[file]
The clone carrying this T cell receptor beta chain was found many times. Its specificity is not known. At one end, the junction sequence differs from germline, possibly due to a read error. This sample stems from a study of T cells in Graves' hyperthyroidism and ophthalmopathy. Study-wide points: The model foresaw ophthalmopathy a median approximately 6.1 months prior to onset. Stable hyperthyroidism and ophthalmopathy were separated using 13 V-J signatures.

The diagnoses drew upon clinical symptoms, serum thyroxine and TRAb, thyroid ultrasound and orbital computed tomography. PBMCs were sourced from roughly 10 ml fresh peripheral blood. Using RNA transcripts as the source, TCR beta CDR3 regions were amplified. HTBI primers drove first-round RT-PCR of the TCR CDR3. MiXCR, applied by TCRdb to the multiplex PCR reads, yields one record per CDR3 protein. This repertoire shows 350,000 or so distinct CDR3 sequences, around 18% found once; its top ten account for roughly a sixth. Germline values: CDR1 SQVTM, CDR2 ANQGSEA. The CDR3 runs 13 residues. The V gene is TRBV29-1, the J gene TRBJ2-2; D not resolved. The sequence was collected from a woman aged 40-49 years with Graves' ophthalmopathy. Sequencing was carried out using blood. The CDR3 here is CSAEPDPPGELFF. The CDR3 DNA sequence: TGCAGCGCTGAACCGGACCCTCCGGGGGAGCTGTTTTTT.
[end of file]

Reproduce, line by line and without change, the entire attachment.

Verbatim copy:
The clone carrying this T cell receptor beta chain was found many times. Its specificity is not known. At one end, the junction sequence differs from germline, possibly due to a read error. This sample stems from a study of T cells in Graves' hyperthyroidism and ophthalmopathy. Study-wide points: The model foresaw ophthalmopathy a median approximately 6.1 months prior to onset. Stable hyperthyroidism and ophthalmopathy were separated using 13 V-J signatures.

The diagnoses drew upon clinical symptoms, serum thyroxine and TRAb, thyroid ultrasound and orbital computed tomography. PBMCs were sourced from roughly 10 ml fresh peripheral blood. Using RNA transcripts as the source, TCR beta CDR3 regions were amplified. HTBI primers drove first-round RT-PCR of the TCR CDR3. MiXCR, applied by TCRdb to the multiplex PCR reads, yields one record per CDR3 protein. This repertoire shows 350,000 or so distinct CDR3 sequences, around 18% found once; its top ten account for roughly a sixth. Germline values: CDR1 SQVTM, CDR2 ANQGSEA. The CDR3 runs 13 residues. The V gene is TRBV29-1, the J gene TRBJ2-2; D not resolved. The sequence was collected from a woman aged 40-49 years with Graves' ophthalmopathy. Sequencing was carried out using blood. The CDR3 here is CSAEPDPPGELFF. The CDR3 DNA sequence: TGCAGCGCTGAACCGGACCCTCCGGGGGAGCTGTTTTTT.